This piece is one of an ongoing series that we will be sharing in the coming days from Israeli authors and authors in Israel.
It is critical to understand history not just through the books that will be written later, but also through the first-hand testimonies and real-time accounting of events as they occur. At Jewish Book Council, we understand the value of these written testimonials and of sharing these individual experiences. It’s more important now than ever to give space to these voices and narratives.
In collaboration with the Jewish Book Council, JBI is recording writers’ first-hand accounts, as shared with and published by JBC, to increase the accessibility of these accounts for individuals who are blind, have low vision or are print disabled.
Two major epiphanies have forced their way into my life last week, in the most unfortunate way. Still reeling from the heinous attacks committed by Hamas on October 7 – the day with the largest number of Jews murdered since the Holocaust – I look back to my childhood with an unfortunate newfound understanding of the motives behind my parent’s actions.
I am Second Generation, in terms of being Israeli and in regards to the Holocaust. The term Second Generation is well embedded in the historical research of the aftermath of the Holocaust; it describes the unconscious imparting of knowledge that children of Holocaust survivors have been subjected to throughout their lives. However, I prefer to think of myself as a daughter of survivors and a granddaughter of the perished. This, in my opinion, is much more inclusive. It says it all in a mere nine words.
The long shadow of the Holocaust has come to define my life. Like many Holocaust survivors, my parents made every conscious effort to refrain from burdening me with their experiences to me in the course of their life. They wanted me to be a proud and free Israeli which-luckily‑I certainly am. Losing both of them when I was in my forties left me deeply ignorant; I was plagued by the question of how little I knew about my roots. I started researching their whereabouts soon after their passing. As I was in the middle of gathering vital information from relatives and family members, I couldn’t get over the one sentence that kept on cropping up in all the conversations: “I don’t know.”
“What do you mean you don’t know?” I would ask my mother’s niece, herself an Auschwitz survivor, when she failed to furnish me with basic facts about my mom. “We didn’t talk about these things,” she replied. “You are both survivors of death camps,” –(My mom survived Ravensbruck) — “How could you have not?” I admit that my curiosity was harsh. “We were not in the habit of discussing what we went through,” was her reply.
I didn’t think she was evading me at the time, though I did find it odd that close relatives didn’t use the opportunity to support each other by sharing their experiences. The atrocities performed against my people just this week brought forth a fierce epiphany to my life: the Holocaust survivors did not share their experiences because they were taking pity on the other person’s soul. They refused to subject the other person to the true degree of their horror, just as I am presently doing to my friends and members of my family: We do not go there. My heart, for one, is too weak. I am fearing a total collapse, either mine or theirs, so better to keep still.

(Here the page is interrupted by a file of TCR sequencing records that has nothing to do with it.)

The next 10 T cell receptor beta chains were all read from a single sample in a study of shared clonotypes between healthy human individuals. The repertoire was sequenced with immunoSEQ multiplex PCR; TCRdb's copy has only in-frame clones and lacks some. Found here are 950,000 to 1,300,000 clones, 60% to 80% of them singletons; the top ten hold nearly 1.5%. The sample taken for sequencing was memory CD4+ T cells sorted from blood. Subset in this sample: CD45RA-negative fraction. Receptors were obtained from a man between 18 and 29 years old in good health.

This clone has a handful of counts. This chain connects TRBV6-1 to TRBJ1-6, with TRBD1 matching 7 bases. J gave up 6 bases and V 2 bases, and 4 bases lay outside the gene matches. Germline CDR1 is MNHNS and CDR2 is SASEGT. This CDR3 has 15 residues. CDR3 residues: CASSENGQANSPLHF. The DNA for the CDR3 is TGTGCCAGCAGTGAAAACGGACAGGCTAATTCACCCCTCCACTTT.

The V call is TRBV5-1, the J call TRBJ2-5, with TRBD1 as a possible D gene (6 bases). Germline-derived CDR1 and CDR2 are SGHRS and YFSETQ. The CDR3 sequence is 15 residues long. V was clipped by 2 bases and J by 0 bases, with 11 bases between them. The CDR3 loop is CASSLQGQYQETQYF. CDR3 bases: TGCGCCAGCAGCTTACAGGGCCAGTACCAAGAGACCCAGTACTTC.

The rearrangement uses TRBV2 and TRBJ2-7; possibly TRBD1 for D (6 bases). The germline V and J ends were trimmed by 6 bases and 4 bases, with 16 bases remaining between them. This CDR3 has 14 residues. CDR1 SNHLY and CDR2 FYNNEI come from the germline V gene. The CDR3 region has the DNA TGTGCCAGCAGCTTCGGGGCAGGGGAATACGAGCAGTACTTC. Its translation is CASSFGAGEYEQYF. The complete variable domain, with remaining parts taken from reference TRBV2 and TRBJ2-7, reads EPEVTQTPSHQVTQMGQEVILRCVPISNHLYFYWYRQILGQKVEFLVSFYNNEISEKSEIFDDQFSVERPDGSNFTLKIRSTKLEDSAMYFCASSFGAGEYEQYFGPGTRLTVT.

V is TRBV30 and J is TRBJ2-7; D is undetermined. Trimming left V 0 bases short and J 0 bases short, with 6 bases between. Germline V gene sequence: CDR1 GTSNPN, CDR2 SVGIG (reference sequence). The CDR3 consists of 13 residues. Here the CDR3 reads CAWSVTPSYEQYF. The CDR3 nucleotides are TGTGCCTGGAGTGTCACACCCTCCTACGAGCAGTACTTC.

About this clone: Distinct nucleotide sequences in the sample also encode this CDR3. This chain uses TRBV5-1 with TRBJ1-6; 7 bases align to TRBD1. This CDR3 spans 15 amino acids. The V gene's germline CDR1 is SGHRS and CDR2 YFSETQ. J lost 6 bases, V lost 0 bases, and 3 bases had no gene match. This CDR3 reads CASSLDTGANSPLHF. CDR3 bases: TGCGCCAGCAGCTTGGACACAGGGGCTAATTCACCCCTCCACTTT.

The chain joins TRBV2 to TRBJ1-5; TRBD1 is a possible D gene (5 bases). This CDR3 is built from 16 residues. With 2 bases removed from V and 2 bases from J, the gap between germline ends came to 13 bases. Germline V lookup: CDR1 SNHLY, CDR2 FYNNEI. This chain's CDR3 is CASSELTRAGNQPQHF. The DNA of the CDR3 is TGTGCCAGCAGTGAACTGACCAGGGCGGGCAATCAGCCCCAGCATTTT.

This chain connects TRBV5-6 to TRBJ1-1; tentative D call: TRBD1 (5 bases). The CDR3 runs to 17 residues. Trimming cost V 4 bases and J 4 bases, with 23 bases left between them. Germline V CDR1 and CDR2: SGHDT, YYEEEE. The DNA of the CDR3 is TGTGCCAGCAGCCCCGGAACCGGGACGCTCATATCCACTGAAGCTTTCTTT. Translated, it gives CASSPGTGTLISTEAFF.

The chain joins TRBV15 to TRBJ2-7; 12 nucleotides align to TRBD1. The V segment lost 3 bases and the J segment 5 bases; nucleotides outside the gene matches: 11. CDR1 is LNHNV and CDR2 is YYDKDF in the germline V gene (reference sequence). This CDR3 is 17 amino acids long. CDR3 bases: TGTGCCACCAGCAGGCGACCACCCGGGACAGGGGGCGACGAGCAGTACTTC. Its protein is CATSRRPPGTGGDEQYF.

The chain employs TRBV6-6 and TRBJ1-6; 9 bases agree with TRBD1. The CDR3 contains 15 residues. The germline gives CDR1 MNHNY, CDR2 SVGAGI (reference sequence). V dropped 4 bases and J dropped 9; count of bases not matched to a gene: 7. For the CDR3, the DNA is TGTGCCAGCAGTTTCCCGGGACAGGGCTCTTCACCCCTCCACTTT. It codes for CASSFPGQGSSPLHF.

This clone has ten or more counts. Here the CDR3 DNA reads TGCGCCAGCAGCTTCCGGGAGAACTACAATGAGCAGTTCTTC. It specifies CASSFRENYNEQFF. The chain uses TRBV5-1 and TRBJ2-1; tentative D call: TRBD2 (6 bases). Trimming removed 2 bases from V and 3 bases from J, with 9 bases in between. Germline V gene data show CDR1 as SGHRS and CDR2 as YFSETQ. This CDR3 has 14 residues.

My second epiphany will be mentioned briefly as it needs safekeeping for purposes of future writing. I will only concede that I was a child who was brutally guarded against real or imaginary wrong doers; over the TV just this week, however, while watching a tearful father confess that he would rather have his eighteen-year-old daughter dead than captured by Hamas terrorists, some of the harshness of my parents’ watchful grip over my sexuality started making sense.
The horrors of captivity are beyond those which we can imagine. We try to guard ourselves and our children from these realities, but to no avail. All we can do now is try to minimize the impact before it is too late. Do everything you can to free our families. Today they are our beloved ones, tomorrow they could be yours. Do not let the captives languish in the dungeons of Gaza for years, do not stay silent like the world was during the Holocaust. If you are at all human, demand the captives be freed at once.
A teacher, television host, newscaster and writer, Edna Noy was born in Jaffa in 1950, the only child of Holocaust survivors. Her first novel, All Those Who She Loved, was published in 2008 and was translated into French by the acclaimed Fayard publishing house. Her second novel, The Cherished Daughter, was published in October 2022 and has received many accolades. Edna is presently active in the protest movement against the judicial reform in Israel. She is a mother of three and grandmother of nine.